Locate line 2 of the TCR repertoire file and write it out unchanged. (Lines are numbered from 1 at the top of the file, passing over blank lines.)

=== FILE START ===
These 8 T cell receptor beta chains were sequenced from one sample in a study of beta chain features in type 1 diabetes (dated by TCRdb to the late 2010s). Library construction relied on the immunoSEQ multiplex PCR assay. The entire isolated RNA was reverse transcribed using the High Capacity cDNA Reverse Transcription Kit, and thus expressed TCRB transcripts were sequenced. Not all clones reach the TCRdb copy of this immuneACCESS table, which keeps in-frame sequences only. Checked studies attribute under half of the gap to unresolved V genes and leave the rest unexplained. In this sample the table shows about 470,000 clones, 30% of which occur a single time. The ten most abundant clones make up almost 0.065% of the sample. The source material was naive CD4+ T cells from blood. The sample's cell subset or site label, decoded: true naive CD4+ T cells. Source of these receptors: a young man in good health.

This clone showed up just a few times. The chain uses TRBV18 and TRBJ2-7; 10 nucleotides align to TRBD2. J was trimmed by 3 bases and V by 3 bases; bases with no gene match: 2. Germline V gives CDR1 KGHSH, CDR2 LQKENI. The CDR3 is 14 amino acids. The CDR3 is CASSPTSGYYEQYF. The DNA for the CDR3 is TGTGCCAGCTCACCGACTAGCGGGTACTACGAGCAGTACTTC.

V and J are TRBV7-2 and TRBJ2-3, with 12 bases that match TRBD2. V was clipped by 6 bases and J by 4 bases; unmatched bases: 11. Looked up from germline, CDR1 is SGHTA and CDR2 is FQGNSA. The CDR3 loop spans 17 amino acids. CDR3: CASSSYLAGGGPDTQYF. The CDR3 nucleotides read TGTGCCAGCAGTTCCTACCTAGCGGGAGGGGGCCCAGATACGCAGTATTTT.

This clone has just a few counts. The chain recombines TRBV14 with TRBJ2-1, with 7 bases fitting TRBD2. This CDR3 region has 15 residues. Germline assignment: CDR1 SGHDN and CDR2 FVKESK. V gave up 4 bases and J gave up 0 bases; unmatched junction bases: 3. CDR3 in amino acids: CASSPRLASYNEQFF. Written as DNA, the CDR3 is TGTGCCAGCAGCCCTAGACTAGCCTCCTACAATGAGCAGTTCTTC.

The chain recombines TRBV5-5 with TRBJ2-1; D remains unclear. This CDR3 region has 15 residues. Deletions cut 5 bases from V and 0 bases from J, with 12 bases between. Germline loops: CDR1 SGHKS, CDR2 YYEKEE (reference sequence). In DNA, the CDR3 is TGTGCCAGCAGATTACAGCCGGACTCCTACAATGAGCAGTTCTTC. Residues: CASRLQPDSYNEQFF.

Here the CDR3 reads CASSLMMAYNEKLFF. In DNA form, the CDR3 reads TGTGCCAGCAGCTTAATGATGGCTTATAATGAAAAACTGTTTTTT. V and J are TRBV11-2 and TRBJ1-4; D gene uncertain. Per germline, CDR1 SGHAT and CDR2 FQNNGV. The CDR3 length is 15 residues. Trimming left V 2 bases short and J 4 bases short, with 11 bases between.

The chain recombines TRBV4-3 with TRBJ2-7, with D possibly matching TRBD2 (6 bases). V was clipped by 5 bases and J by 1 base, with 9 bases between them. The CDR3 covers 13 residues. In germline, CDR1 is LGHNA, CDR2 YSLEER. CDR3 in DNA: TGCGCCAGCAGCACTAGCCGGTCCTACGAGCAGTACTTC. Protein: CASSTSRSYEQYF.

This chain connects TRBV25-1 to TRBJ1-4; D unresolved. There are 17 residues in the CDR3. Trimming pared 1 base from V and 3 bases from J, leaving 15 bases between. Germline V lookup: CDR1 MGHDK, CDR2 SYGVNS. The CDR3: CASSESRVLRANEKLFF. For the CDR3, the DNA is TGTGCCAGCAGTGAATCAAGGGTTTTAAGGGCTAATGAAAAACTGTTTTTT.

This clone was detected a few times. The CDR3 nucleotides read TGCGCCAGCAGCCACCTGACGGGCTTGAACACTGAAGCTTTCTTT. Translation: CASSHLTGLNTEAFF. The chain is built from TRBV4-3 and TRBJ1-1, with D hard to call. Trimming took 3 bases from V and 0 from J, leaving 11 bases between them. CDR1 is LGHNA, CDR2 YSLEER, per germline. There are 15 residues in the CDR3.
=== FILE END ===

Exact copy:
This clone showed up just a few times. The chain uses TRBV18 and TRBJ2-7; 10 nucleotides align to TRBD2. J was trimmed by 3 bases and V by 3 bases; bases with no gene match: 2. Germline V gives CDR1 KGHSH, CDR2 LQKENI. The CDR3 is 14 amino acids. The CDR3 is CASSPTSGYYEQYF. The DNA for the CDR3 is TGTGCCAGCTCACCGACTAGCGGGTACTACGAGCAGTACTTC.